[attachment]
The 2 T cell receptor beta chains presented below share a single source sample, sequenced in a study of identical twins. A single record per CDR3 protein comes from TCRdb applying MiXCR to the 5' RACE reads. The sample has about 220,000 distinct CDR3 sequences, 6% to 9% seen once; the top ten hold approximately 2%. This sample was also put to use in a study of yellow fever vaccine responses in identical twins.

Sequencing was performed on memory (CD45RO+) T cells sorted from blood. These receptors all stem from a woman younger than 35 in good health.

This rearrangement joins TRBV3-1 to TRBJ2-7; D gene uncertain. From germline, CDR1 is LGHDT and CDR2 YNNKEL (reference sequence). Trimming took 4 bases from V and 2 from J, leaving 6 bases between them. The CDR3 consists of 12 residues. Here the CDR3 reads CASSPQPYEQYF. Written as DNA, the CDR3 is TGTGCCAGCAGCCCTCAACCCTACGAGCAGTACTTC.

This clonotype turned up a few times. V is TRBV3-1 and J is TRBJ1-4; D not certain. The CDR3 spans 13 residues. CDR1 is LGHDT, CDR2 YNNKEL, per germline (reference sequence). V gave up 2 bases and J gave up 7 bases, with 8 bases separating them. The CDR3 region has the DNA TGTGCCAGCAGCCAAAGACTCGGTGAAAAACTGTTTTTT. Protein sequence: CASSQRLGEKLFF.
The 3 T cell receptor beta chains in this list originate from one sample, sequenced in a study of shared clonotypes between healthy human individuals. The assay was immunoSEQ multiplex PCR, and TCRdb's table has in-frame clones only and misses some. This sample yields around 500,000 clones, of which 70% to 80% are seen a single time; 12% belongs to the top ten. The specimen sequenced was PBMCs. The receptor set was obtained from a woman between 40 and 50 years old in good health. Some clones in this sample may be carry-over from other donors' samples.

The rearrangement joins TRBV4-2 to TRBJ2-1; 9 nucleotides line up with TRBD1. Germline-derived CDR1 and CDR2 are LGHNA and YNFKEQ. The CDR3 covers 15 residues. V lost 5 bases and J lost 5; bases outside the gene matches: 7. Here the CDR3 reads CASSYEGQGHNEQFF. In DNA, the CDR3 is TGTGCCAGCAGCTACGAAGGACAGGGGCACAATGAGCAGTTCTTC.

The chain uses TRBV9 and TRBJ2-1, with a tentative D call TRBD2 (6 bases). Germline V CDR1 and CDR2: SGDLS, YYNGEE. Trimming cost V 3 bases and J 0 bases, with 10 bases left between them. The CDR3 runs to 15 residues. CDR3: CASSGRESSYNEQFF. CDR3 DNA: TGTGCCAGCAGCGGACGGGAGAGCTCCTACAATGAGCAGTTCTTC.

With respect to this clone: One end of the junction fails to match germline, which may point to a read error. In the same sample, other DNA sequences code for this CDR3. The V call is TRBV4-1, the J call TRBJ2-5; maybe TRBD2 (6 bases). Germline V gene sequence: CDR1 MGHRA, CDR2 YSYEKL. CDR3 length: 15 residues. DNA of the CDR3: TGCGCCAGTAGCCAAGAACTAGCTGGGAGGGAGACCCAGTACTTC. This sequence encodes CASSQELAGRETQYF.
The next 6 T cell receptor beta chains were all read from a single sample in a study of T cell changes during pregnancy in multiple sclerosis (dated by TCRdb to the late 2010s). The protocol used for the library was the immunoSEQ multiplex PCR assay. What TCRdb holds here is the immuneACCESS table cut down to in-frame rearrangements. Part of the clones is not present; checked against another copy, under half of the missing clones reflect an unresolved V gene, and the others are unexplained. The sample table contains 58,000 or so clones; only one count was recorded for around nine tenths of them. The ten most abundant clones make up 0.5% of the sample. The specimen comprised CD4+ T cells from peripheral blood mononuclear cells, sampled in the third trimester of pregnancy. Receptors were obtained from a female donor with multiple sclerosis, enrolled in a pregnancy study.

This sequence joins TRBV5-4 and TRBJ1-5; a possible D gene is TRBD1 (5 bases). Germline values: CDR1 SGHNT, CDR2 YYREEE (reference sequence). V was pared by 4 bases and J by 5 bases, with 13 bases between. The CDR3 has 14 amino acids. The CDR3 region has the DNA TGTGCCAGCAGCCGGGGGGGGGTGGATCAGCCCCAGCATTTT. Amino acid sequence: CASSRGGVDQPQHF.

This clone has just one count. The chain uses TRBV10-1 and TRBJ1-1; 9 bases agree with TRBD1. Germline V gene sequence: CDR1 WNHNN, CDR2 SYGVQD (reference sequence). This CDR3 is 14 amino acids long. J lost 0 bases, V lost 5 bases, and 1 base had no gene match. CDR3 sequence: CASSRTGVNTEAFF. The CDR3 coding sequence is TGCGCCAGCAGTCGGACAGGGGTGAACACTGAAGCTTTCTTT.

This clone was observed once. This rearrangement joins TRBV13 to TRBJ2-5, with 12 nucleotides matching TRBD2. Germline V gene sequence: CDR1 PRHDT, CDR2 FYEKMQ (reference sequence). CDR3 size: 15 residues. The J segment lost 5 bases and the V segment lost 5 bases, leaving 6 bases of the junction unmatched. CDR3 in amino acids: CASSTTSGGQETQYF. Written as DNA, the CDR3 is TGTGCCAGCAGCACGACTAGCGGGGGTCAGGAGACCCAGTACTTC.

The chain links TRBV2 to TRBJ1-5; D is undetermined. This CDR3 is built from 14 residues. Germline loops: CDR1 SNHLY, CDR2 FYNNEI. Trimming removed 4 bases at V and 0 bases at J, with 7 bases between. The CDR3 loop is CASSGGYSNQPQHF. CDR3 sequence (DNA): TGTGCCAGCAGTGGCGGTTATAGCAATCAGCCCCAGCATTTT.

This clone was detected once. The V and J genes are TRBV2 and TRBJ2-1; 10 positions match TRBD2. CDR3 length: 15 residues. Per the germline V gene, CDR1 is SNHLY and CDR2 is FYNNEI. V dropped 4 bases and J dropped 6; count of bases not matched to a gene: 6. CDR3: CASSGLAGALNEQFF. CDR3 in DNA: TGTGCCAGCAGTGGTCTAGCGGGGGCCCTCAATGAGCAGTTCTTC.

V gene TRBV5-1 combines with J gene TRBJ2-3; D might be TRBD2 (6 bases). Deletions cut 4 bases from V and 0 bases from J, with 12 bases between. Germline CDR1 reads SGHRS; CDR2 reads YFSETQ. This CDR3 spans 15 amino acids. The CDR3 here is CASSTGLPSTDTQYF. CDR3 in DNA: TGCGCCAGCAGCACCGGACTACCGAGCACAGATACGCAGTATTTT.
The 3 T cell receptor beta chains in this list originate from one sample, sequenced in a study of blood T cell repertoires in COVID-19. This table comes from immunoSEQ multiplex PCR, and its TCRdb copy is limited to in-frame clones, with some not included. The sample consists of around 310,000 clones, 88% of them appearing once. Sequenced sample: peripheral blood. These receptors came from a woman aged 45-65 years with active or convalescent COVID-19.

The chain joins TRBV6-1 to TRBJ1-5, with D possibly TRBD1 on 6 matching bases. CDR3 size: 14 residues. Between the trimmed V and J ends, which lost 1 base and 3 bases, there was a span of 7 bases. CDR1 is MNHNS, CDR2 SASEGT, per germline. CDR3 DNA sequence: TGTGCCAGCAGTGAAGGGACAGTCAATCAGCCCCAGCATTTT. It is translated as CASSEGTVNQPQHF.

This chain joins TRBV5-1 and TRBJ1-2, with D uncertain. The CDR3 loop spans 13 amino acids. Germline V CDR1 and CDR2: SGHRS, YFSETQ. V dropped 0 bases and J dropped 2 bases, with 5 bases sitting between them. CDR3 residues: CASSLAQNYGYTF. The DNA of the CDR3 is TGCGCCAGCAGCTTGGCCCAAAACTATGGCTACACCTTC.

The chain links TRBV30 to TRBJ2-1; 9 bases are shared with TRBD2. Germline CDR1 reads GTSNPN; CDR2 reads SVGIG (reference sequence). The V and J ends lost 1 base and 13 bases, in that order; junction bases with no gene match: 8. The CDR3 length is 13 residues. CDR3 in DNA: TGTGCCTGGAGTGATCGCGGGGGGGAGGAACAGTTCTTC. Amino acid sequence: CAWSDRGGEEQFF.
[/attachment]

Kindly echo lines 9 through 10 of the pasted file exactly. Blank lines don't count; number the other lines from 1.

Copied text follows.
The next 6 T cell receptor beta chains were all read from a single sample in a study of T cell changes during pregnancy in multiple sclerosis (dated by TCRdb to the late 2010s). The protocol used for the library was the immunoSEQ multiplex PCR assay. What TCRdb holds here is the immuneACCESS table cut down to in-frame rearrangements. Part of the clones is not present; checked against another copy, under half of the missing clones reflect an unresolved V gene, and the others are unexplained. The sample table contains 58,000 or so clones; only one count was recorded for around nine tenths of them. The ten most abundant clones make up 0.5% of the sample. The specimen comprised CD4+ T cells from peripheral blood mononuclear cells, sampled in the third trimester of pregnancy. Receptors were obtained from a female donor with multiple sclerosis, enrolled in a pregnancy study.

This sequence joins TRBV5-4 and TRBJ1-5; a possible D gene is TRBD1 (5 bases). Germline values: CDR1 SGHNT, CDR2 YYREEE (reference sequence). V was pared by 4 bases and J by 5 bases, with 13 bases between. The CDR3 has 14 amino acids. The CDR3 region has the DNA TGTGCCAGCAGCCGGGGGGGGGTGGATCAGCCCCAGCATTTT. Amino acid sequence: CASSRGGVDQPQHF.